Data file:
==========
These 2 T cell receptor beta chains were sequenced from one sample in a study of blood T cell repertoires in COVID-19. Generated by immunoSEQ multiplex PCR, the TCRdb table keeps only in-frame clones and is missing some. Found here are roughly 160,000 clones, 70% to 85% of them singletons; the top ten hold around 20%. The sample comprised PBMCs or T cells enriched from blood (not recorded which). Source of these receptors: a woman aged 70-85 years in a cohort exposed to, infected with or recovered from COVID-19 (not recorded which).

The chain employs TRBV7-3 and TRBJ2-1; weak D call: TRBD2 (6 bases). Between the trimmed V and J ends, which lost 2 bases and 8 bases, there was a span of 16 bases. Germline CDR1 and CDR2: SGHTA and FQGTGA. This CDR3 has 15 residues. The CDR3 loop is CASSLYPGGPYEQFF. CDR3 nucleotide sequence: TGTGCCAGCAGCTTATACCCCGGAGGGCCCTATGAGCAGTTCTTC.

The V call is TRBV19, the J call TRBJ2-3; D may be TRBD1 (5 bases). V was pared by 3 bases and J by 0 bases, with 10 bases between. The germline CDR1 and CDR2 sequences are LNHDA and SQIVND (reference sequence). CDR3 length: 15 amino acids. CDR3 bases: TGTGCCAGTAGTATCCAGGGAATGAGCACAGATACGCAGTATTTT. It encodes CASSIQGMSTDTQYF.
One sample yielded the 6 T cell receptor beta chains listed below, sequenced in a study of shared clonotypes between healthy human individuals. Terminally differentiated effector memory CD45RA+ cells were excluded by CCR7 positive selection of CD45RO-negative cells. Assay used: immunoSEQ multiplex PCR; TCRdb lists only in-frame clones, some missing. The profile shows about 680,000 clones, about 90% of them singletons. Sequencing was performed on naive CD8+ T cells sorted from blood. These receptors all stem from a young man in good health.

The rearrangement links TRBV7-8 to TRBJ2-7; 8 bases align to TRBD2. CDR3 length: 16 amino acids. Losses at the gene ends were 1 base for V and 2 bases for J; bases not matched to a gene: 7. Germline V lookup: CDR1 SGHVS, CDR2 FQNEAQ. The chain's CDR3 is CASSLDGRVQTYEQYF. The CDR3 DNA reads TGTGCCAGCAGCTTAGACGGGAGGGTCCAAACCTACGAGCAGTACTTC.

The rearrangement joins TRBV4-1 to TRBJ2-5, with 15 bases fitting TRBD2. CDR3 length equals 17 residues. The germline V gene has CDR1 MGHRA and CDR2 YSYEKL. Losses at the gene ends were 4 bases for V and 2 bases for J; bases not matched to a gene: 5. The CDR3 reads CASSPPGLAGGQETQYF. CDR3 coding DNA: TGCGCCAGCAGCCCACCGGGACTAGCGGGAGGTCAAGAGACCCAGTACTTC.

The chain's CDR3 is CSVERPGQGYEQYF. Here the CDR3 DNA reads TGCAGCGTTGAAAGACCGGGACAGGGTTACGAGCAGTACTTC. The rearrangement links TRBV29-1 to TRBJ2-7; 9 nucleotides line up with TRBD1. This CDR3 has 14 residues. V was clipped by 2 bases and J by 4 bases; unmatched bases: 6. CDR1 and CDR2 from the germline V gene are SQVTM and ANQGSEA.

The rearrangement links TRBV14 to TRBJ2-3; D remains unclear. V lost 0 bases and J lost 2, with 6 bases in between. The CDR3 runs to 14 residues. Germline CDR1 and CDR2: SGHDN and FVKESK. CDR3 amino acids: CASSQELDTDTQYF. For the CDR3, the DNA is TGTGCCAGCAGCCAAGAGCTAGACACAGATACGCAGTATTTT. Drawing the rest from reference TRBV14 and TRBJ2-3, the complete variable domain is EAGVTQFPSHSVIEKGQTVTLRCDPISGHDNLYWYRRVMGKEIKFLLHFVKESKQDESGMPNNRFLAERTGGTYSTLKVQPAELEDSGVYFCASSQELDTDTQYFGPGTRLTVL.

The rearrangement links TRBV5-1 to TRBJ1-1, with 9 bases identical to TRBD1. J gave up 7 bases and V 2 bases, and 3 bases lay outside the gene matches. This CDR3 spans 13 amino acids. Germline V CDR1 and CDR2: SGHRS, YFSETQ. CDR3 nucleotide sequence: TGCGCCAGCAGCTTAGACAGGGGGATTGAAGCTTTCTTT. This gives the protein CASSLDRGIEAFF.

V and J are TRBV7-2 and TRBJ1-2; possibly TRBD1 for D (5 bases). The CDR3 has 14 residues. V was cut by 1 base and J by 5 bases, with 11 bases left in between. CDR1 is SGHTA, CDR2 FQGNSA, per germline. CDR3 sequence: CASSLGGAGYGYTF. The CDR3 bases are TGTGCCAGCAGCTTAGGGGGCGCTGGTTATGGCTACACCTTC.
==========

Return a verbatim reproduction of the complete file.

These 2 T cell receptor beta chains were sequenced from one sample in a study of blood T cell repertoires in COVID-19. Generated by immunoSEQ multiplex PCR, the TCRdb table keeps only in-frame clones and is missing some. Found here are roughly 160,000 clones, 70% to 85% of them singletons; the top ten hold around 20%. The sample comprised PBMCs or T cells enriched from blood (not recorded which). Source of these receptors: a woman aged 70-85 years in a cohort exposed to, infected with or recovered from COVID-19 (not recorded which).

The chain employs TRBV7-3 and TRBJ2-1; weak D call: TRBD2 (6 bases). Between the trimmed V and J ends, which lost 2 bases and 8 bases, there was a span of 16 bases. Germline CDR1 and CDR2: SGHTA and FQGTGA. This CDR3 has 15 residues. The CDR3 loop is CASSLYPGGPYEQFF. CDR3 nucleotide sequence: TGTGCCAGCAGCTTATACCCCGGAGGGCCCTATGAGCAGTTCTTC.

The V call is TRBV19, the J call TRBJ2-3; D may be TRBD1 (5 bases). V was pared by 3 bases and J by 0 bases, with 10 bases between. The germline CDR1 and CDR2 sequences are LNHDA and SQIVND (reference sequence). CDR3 length: 15 amino acids. CDR3 bases: TGTGCCAGTAGTATCCAGGGAATGAGCACAGATACGCAGTATTTT. It encodes CASSIQGMSTDTQYF.
One sample yielded the 6 T cell receptor beta chains listed below, sequenced in a study of shared clonotypes between healthy human individuals. Terminally differentiated effector memory CD45RA+ cells were excluded by CCR7 positive selection of CD45RO-negative cells. Assay used: immunoSEQ multiplex PCR; TCRdb lists only in-frame clones, some missing. The profile shows about 680,000 clones, about 90% of them singletons. Sequencing was performed on naive CD8+ T cells sorted from blood. These receptors all stem from a young man in good health.

The rearrangement links TRBV7-8 to TRBJ2-7; 8 bases align to TRBD2. CDR3 length: 16 amino acids. Losses at the gene ends were 1 base for V and 2 bases for J; bases not matched to a gene: 7. Germline V lookup: CDR1 SGHVS, CDR2 FQNEAQ. The chain's CDR3 is CASSLDGRVQTYEQYF. The CDR3 DNA reads TGTGCCAGCAGCTTAGACGGGAGGGTCCAAACCTACGAGCAGTACTTC.

The rearrangement joins TRBV4-1 to TRBJ2-5, with 15 bases fitting TRBD2. CDR3 length equals 17 residues. The germline V gene has CDR1 MGHRA and CDR2 YSYEKL. Losses at the gene ends were 4 bases for V and 2 bases for J; bases not matched to a gene: 5. The CDR3 reads CASSPPGLAGGQETQYF. CDR3 coding DNA: TGCGCCAGCAGCCCACCGGGACTAGCGGGAGGTCAAGAGACCCAGTACTTC.

The chain's CDR3 is CSVERPGQGYEQYF. Here the CDR3 DNA reads TGCAGCGTTGAAAGACCGGGACAGGGTTACGAGCAGTACTTC. The rearrangement links TRBV29-1 to TRBJ2-7; 9 nucleotides line up with TRBD1. This CDR3 has 14 residues. V was clipped by 2 bases and J by 4 bases; unmatched bases: 6. CDR1 and CDR2 from the germline V gene are SQVTM and ANQGSEA.

The rearrangement links TRBV14 to TRBJ2-3; D remains unclear. V lost 0 bases and J lost 2, with 6 bases in between. The CDR3 runs to 14 residues. Germline CDR1 and CDR2: SGHDN and FVKESK. CDR3 amino acids: CASSQELDTDTQYF. For the CDR3, the DNA is TGTGCCAGCAGCCAAGAGCTAGACACAGATACGCAGTATTTT. Drawing the rest from reference TRBV14 and TRBJ2-3, the complete variable domain is EAGVTQFPSHSVIEKGQTVTLRCDPISGHDNLYWYRRVMGKEIKFLLHFVKESKQDESGMPNNRFLAERTGGTYSTLKVQPAELEDSGVYFCASSQELDTDTQYFGPGTRLTVL.

The rearrangement links TRBV5-1 to TRBJ1-1, with 9 bases identical to TRBD1. J gave up 7 bases and V 2 bases, and 3 bases lay outside the gene matches. This CDR3 spans 13 amino acids. Germline V CDR1 and CDR2: SGHRS, YFSETQ. CDR3 nucleotide sequence: TGCGCCAGCAGCTTAGACAGGGGGATTGAAGCTTTCTTT. This gives the protein CASSLDRGIEAFF.

V and J are TRBV7-2 and TRBJ1-2; possibly TRBD1 for D (5 bases). The CDR3 has 14 residues. V was cut by 1 base and J by 5 bases, with 11 bases left in between. CDR1 is SGHTA, CDR2 FQGNSA, per germline. CDR3 sequence: CASSLGGAGYGYTF. The CDR3 bases are TGTGCCAGCAGCTTAGGGGGCGCTGGTTATGGCTACACCTTC.